SNN, Y h h h h

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A . hl. SRIV.4STAVA, S. PRAKASH, AND V. MEHRA

DISCUSSION

The values of velocity of propagation of the longitudinal waves have been plotted as a function of temperature (figures 1 and 2); the curves show a gradual diminution of the velocity at higher temperatures. These values do not become cdnstant at 50°C. but show a variation and a tendency to fall still further. Srivastava (8) obtained a result for iron silicate gels in which the values became constant after about 70°C., but in the present case temperatures above 50°C. were not permissible as the gel tends to dissociate. Young's modulus shows a gradual variation but that too is not constant at 50°C. The decrease of the modulus at higher temperatures shows the gel to be unlike a solid. The increase of the modulus at greater frequencies is seen from the tables. This goes to disprove any possibility of a breaking up of the gel structure by the passage of ultrasonic energy. .4s n matter of fact, the pulse technique is especially suited

S

E

TEMPERATURE

TEMPERATURE

FIG.2 FIG.1. Variation of Vd with temperature for thorium phosphate gel. Curve I, 2.28 megaFIG.1

cycles per second; curve 11,0325 megacycle per second. FIG.2. Variation of E and S with temperature for thorium phosphate gel at a frequency of 0.625 megacycle per second.

to this kind of work, because it does not damage the samples, as would happen if a direct concentrated beam of energy were passed for a longer time. Volume elasticity or the bulk modulus, K I , is also tabulated; its reciprocal yields the compressibility of the gel under the different conditions. These values agree with the expected values on the supposition that 90-95 per cent of the gel is water, Work is in progress in this direction. SUMMARY

Using the new ultrasonic pulse technique a t frequencies of 2.50, 2.25, and 0.625 megacycles per second, ultrasonic velocities have been determined from which all the elasticities are calculated. The effect of temperature and of frequency on the velocities and elastic constants has been studied. The thorium phosphate gel resembles some high polymers and other viscoelastic substances in behavior.

BASE-EXCHANGE CAPACITY OF SILICA AKD SILIC.ITES

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Thanks are due Dr. R. N. Ghosh, DSc., F.N.I., Fellow of the Acoustical Society of America, for his valuable help and suggestions in the progress of these experiments. REFERESCES PELLAM, J. R., A S D Gavr, J . K . : J . Chem. Phys. 14, 608 (1946): PRAKASH, S.: J . Phys. Chem. 36, 2483 (1932). S., A S U B r s w ~ s N. , S . :J . Indian Chem. SOC.8, 549 (1931). PR.+KASH, PRAKASH, S., A S U DUR. S . R . : J . Indian Chem. s o c . 6, 587 (19'29). PRAS.AD, G . : Kolloid-Z. 33, 279 (1923); see also J. Phys. Chem. 36, 2994 (1932). SRIVASTAVA, A. M.:Proc. Natl. .4cad. Sci. India 18, 65 (1949). ( i ) SRIYASTAVA, A . M :Conipt. rend. 231. 1223 (1950). (8) SRIVASTAVA, .4.31.: Iiolloid-Z. 118.146 (19600);D. Phil. Thesis, University of Allnhnbad. (9) SRIVASTAVA, A. 11.:J. Am. Chem. SOC.73, 489 (1951). A . hf.: Proc. Natl. Acnd. Sci. India, in course of publication. (10) SRIVASTAVA, (1) (2) (3) (4) (5) (6)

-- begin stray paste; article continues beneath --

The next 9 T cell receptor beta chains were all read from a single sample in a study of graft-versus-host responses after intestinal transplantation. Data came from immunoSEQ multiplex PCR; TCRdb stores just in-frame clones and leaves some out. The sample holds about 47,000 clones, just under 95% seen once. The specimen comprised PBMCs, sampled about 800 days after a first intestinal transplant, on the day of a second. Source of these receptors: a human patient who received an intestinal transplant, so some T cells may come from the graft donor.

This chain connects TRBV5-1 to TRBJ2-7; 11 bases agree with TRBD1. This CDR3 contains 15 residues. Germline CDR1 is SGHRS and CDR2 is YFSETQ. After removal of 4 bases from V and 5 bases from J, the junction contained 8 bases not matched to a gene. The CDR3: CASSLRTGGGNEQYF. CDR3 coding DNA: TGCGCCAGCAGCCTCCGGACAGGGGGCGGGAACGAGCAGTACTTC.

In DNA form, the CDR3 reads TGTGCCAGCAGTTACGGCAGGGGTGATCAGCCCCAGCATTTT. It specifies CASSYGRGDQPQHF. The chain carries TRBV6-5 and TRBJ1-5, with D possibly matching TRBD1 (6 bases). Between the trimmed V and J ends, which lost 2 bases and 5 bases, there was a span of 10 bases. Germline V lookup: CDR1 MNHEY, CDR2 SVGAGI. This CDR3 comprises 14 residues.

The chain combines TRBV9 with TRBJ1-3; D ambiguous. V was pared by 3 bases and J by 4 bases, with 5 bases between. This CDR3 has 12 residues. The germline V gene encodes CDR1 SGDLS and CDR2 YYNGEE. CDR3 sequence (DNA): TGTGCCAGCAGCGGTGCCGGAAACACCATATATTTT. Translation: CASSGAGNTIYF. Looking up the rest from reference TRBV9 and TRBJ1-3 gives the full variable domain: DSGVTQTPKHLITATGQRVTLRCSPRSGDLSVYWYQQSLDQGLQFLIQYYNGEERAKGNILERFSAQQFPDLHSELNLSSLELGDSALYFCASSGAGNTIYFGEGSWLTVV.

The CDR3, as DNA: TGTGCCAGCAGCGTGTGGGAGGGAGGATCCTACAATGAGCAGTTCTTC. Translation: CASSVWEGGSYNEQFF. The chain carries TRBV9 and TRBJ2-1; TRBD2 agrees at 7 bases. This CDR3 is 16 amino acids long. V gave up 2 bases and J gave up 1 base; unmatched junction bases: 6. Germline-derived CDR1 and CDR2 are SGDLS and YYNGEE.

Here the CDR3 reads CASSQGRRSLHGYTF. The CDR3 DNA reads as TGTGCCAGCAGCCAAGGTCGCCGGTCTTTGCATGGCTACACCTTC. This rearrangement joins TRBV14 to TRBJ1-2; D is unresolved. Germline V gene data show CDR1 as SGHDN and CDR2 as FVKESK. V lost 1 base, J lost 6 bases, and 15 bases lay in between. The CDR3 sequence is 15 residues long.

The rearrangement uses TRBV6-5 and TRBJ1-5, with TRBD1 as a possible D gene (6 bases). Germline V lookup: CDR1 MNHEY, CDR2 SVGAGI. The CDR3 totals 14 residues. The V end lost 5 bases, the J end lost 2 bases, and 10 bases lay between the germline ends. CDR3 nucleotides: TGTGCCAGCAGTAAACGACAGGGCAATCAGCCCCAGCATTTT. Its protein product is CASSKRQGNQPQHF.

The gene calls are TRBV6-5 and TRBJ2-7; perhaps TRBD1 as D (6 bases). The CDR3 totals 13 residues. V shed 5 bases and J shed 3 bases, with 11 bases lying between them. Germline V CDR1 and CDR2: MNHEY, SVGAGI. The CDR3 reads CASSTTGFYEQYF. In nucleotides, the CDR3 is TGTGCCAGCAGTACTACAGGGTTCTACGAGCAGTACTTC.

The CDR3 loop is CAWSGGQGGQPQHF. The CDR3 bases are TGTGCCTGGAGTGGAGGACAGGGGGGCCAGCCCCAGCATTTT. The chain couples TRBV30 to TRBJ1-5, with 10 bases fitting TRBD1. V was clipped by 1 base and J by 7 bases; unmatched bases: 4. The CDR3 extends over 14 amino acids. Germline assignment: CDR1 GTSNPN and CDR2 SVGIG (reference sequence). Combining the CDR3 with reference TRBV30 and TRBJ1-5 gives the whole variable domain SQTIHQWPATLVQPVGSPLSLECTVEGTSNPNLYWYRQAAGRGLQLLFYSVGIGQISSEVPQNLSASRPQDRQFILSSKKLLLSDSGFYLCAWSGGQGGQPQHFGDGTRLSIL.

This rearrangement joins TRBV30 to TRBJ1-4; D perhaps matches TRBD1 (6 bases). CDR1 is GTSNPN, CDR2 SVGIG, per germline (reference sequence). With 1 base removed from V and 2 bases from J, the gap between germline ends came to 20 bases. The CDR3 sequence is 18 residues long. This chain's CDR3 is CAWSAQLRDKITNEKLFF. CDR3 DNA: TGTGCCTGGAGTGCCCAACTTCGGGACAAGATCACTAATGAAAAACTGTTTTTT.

BASE-EXCHAXGE CAPACITY OF SILICA AND SILICATE MISERALS A. K. GANGULY 1-nit'ersity College of Science and Technology, Calculta, India

Received J u l y 17, 1960 INTRODUCTION

Base exchange as an important property of soils, clays, and clay minerals has long been recognized. An unequivocal definition of base-exchange capacity has, however, not been forthcoming; in fact, its ill-defined nature is responsible for the iiumerous methods now available for determining it. A large number of investigators have made comparative studies of the methods of measuring baseexchange capacity and have demonstrated the lack of agreement between the various methods. Mukherjee and Ganguly (9) and Mukherjee and Gupta (11) have made detailed investigation into the causes of these discrepancies, as applied to the soils and clays, and have formulated three important factors which determine base-exchange capacity. The three factors are the pH, the nature and concentration of the reacting cation, and the time of interaction. The concepts of the crystallinity and the layer lattice structure of the clay minerals which constitute the soil colloids have gradually become the pivot to which most of the properties of soil colloids have been linked. Mukherjee and Ganguly (10) have recently developed, on the bmis of published data, a systematic approach to the problem of ion exchange in silicate minerals related to soils and clays from the standpoint of their crystalline character. In accordance with these concepts, base exchange is primarily the result of isomorphous replacements in the crystal lattice, which are possible, so far as is known, in the case